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planned giving and trust ser vices
Barritt (left) and
(right). Eugene Clarence
Glanzer, Dec. 30,
Boyce (left), and
(right). EUGENE CLARENCE GLANZER lived a lifetime of joy by always
looking on the bright side. He also experienced great happiness in
helping others. It is therefore easy to picture him smiling to himself
as he included some surprises in his estate plan.
Eugene was born in Tripp, South Dakota, in 1912. Ten years
later his family moved to Alberta, where he attended school until his
graduation from Canadian Junior College (CJC) in 1934. 1 Like a lot
of young men, Eugene enjoyed adventure—jumping trains to sit on
top for a great view of the Rockies, working in logging camps, driving
from Alberta to Florida for a one-week vacation, and finding his
place in the world by hitchhiking to Washington, D.C., in the Great
Depression year of 1936.
Eugene’s first job in Washington, D.C., was installing insulation
at 40 cents an hour. “Man, you thought you were rich!” he exclaimed
to a Washington Post reporter 67 years later. 2 However, his good
fortune did not last, and he found himself walking New York Avenue
on the lookout for another job. It was there that he spotted a man in
a drugstore window painting a Coca-Cola sign on the glass. “I can do
that,” Eugene thought to himself. His enthusiasm and artistic talent
landed him a job in two days, but it took up to five years to master the
trade. “For one thing,” he told his college alumni magazine, “signs are
painted backwards from the inside so they can be read correctly from
the outside to passersby. Once you get the hang of it, it’s very simple,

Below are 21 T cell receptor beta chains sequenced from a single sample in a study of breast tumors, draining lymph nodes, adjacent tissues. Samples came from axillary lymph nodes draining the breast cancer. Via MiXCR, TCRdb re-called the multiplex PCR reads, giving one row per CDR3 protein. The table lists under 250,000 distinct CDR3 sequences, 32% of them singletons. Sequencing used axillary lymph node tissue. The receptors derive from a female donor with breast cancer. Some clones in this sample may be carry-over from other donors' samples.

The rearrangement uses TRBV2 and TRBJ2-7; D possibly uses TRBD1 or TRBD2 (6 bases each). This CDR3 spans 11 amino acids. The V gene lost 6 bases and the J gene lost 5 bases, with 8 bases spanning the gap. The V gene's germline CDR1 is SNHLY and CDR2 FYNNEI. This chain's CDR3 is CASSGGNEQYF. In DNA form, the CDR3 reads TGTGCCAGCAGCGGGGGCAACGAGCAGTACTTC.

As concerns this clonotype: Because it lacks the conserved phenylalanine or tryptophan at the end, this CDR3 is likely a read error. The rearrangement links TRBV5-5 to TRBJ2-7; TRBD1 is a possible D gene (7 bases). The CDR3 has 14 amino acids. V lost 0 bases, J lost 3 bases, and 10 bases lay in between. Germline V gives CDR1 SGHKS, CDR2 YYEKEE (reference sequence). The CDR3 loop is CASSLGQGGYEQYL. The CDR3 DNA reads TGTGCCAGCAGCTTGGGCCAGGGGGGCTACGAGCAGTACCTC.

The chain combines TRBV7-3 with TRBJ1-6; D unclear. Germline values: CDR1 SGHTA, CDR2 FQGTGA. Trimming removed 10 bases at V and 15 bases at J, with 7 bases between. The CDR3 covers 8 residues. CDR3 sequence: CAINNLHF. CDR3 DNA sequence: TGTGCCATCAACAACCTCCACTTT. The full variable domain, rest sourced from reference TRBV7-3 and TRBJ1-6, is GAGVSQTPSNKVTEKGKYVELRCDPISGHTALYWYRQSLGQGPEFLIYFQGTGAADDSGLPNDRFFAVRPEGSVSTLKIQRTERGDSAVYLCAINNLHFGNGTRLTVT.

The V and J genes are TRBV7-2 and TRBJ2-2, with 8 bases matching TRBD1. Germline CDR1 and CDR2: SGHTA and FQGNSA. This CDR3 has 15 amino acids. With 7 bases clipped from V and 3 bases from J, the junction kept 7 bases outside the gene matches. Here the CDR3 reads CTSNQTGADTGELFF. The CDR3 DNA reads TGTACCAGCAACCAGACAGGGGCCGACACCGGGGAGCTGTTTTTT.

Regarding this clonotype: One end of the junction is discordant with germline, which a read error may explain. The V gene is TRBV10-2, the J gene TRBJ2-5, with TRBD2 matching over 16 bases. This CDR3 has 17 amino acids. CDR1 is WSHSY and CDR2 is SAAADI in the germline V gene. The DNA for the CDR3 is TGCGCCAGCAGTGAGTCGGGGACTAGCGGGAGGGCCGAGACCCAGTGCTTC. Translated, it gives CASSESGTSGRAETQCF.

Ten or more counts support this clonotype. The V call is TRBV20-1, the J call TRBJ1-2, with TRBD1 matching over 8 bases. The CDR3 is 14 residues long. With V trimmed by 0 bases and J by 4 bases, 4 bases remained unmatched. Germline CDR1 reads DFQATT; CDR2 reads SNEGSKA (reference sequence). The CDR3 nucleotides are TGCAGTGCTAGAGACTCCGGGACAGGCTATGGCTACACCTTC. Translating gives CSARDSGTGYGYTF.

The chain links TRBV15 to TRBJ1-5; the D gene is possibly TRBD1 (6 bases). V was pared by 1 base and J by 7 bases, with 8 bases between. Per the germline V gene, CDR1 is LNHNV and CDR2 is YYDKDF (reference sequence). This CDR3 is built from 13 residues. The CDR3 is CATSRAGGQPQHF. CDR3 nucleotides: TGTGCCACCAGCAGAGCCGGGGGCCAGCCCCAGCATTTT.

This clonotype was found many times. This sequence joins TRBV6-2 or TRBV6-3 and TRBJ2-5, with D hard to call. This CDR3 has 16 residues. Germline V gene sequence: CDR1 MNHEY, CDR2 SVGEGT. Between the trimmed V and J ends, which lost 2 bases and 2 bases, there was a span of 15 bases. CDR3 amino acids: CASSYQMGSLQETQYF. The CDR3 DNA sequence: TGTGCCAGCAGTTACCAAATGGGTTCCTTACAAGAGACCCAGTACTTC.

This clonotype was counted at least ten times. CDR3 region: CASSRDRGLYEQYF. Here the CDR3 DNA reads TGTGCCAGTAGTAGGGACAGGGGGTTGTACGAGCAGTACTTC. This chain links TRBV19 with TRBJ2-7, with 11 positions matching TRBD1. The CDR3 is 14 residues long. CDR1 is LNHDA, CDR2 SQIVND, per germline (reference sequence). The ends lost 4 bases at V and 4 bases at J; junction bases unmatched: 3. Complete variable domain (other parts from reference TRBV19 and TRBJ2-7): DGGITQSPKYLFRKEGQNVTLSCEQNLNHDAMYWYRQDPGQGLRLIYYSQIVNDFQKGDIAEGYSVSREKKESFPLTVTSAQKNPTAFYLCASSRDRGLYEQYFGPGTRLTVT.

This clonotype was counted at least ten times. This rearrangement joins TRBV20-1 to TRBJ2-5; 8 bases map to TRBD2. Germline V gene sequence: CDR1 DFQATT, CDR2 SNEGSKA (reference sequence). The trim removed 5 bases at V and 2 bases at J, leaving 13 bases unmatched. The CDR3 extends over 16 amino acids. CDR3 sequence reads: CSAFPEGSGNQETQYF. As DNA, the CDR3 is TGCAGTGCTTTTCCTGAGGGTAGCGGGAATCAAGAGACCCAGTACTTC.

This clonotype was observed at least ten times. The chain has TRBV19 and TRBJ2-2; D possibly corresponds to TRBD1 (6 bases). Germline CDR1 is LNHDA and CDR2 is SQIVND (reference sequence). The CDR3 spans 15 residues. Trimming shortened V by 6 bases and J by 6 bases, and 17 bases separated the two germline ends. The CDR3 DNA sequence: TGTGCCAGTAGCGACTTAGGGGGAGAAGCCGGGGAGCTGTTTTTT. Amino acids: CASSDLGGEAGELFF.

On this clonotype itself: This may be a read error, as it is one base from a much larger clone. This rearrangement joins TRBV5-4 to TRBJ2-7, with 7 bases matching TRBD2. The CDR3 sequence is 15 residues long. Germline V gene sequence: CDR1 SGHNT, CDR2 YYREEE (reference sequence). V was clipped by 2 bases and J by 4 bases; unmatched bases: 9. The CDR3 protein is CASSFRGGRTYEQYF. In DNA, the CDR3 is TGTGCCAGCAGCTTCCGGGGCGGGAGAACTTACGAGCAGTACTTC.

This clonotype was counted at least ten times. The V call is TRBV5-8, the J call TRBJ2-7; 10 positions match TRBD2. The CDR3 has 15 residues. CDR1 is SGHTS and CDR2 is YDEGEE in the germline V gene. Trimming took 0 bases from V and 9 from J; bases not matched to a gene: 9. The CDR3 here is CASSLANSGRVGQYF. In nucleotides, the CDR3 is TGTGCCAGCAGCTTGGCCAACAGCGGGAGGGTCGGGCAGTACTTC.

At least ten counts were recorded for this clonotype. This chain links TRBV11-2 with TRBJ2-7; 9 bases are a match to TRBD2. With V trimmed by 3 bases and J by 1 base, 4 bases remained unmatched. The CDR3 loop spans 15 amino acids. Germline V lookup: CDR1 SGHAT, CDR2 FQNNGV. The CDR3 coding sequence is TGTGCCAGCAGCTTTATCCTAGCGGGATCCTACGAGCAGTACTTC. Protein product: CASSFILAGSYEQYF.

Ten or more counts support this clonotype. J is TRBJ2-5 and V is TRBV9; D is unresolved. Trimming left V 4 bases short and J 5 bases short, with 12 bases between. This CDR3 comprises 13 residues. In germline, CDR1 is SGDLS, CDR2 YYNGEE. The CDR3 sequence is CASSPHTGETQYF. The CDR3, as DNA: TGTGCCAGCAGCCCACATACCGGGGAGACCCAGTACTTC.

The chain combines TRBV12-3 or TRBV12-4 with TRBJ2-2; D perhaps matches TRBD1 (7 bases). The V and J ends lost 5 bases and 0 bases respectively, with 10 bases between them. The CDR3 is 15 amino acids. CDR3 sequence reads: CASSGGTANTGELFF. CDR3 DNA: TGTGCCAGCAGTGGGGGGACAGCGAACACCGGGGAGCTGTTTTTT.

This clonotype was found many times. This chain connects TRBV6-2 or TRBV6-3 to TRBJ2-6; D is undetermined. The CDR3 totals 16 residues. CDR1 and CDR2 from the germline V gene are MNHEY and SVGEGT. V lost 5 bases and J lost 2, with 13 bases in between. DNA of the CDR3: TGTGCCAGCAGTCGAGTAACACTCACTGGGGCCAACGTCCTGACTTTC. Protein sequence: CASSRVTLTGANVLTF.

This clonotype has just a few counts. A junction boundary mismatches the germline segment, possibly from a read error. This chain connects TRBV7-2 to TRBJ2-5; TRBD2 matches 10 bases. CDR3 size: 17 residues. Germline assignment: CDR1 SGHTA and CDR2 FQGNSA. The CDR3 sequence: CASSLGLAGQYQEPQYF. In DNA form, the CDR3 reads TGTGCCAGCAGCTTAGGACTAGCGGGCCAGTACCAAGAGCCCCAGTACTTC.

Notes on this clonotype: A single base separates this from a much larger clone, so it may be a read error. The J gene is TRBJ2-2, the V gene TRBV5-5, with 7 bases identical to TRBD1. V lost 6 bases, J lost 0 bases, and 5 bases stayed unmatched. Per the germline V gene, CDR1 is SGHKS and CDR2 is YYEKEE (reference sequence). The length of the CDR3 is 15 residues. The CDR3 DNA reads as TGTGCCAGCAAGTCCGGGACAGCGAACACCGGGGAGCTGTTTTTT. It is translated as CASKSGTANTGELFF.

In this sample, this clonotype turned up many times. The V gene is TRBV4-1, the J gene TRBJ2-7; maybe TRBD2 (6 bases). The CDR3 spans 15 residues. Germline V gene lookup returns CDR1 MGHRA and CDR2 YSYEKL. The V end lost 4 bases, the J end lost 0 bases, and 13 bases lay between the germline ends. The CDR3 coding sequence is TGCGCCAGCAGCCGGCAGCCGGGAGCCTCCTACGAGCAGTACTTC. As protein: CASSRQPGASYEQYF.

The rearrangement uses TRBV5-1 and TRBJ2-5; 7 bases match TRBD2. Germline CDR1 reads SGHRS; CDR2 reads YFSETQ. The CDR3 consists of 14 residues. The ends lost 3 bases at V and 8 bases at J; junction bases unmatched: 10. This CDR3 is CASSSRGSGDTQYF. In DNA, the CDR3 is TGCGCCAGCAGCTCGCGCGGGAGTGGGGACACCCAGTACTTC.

Eugene calculated he painted 4,000 to 5,000 signs over his 40-year
career with Coca-Cola. One of the largest was a sign in the window of
Whalen’s Drug Store on Pennsylvania Avenue downtown, completed
for President John F. Kennedy’s inauguration. During his years with
Coca-Cola, Eugene bought into the company’s employee stock purchase
plan. This was very helpful years later when he set up his estate trust
that resulted in a legacy gift for Canadian University College.
The funded scholarships made possible by Eugene’s legacy donation
to CUC will keep on giving for years to come. So far, there are four
$3,000 annual scholarships established in Eugene’s name for CUC,
as well as two $2,000 annual scholarships in his name for Parkview
Adventist Academy (PAA), which is on the campus of CUC. The
criteria for these scholarships are similar: (1) students returning the
next school year, (2) academic standing considerations, (3) financial
need considerations, (4) participation in campus leadership, (5) for
CUC only: one of the recipients must be a married student.
Imagine Eugene’s delight in heaven when his scholarship students
tell him what a difference he made in their lives! n
(Eugene’s legacy story will continue in the next issue.)
1 Over the years Canadian Junior College (CJC) became Canadian University College (CUC).
Patricia Sullivan, “Like His Sunflowers, He Cheered Others,” The Washington Post, January 25, 2009.
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